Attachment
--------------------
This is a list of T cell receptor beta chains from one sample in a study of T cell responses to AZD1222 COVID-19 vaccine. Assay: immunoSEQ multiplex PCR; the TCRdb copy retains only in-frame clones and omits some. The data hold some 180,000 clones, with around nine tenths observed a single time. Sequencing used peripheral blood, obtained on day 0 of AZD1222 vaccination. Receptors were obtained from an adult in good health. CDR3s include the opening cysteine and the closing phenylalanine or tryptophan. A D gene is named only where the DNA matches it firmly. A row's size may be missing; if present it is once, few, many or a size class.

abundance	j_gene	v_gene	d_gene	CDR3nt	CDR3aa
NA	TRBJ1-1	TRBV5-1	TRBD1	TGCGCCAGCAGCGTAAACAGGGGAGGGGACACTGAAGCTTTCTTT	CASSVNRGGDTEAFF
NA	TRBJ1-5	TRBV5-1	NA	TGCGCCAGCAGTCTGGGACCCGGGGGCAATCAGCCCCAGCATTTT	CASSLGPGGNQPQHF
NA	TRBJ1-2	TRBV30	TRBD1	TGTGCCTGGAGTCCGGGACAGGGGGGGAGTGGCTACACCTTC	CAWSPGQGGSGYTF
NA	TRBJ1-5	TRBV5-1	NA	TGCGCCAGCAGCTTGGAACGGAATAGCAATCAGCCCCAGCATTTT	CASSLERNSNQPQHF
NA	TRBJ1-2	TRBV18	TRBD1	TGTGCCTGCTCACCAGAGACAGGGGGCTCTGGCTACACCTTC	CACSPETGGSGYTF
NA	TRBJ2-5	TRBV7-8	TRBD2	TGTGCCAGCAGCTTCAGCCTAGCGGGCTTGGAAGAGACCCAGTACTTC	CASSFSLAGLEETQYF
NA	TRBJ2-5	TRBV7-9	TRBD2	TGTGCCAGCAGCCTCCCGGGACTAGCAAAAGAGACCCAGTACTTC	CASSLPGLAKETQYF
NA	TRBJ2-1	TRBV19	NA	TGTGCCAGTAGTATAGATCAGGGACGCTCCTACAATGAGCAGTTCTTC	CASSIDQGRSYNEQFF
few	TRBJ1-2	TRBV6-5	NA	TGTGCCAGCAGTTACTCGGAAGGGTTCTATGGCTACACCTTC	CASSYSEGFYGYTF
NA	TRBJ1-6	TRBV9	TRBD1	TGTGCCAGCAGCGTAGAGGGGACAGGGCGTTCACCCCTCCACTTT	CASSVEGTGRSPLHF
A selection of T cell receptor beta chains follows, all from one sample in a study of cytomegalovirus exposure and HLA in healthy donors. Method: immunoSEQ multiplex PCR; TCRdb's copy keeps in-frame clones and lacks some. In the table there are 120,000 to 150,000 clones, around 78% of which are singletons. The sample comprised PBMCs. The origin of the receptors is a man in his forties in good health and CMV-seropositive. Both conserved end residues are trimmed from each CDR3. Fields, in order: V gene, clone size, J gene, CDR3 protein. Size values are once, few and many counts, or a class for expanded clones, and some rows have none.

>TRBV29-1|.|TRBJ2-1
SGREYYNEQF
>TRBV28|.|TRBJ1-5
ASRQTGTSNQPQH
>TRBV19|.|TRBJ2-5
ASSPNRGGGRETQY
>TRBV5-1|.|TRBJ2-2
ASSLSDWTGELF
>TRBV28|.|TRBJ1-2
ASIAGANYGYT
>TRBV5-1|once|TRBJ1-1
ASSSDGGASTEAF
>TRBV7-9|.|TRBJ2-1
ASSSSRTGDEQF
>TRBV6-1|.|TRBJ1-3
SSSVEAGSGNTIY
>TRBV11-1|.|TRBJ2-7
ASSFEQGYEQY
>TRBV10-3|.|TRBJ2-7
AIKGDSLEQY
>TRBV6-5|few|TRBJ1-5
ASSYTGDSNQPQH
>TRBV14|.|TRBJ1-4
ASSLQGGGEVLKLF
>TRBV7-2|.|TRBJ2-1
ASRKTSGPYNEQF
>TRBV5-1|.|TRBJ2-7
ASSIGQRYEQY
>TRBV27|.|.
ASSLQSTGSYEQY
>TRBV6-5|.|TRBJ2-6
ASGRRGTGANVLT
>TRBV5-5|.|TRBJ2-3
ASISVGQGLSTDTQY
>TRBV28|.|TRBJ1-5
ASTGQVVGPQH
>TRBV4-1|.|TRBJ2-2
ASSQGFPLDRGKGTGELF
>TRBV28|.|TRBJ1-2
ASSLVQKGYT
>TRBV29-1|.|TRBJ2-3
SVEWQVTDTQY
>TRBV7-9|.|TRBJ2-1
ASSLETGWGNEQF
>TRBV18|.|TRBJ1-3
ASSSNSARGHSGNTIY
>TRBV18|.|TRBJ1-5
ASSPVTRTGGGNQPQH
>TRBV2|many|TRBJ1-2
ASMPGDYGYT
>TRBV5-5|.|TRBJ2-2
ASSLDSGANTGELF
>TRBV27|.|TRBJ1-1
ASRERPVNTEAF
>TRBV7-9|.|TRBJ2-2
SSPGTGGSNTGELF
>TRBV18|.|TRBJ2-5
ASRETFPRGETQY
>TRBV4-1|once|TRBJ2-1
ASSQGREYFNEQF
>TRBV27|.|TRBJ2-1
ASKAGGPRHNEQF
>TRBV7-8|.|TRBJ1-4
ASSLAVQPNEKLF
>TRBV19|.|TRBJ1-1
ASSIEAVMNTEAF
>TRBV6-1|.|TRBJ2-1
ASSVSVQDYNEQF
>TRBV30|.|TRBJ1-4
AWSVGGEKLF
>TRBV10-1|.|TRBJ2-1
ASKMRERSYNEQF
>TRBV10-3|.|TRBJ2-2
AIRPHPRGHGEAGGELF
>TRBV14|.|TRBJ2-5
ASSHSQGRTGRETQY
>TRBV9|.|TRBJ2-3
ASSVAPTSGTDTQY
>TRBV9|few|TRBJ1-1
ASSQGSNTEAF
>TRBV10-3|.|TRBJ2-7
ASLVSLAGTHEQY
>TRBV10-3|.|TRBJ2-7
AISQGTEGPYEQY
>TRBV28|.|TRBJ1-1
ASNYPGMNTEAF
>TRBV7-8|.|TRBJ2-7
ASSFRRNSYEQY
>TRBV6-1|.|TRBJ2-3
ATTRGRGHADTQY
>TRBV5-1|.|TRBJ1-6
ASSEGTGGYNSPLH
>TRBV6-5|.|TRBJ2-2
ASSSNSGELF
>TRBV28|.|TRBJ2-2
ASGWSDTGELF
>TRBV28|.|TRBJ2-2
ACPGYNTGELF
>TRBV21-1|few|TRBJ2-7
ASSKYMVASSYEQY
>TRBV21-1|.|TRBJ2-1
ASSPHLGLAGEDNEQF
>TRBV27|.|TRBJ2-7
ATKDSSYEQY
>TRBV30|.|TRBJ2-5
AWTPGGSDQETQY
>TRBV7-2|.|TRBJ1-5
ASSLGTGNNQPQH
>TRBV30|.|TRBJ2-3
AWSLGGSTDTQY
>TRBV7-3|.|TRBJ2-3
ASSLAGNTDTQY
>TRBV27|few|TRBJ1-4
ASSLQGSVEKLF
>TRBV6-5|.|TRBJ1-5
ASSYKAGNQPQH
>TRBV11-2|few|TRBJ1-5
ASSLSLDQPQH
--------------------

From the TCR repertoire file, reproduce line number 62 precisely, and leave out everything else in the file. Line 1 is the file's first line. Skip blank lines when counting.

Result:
>TRBV2|many|TRBJ1-2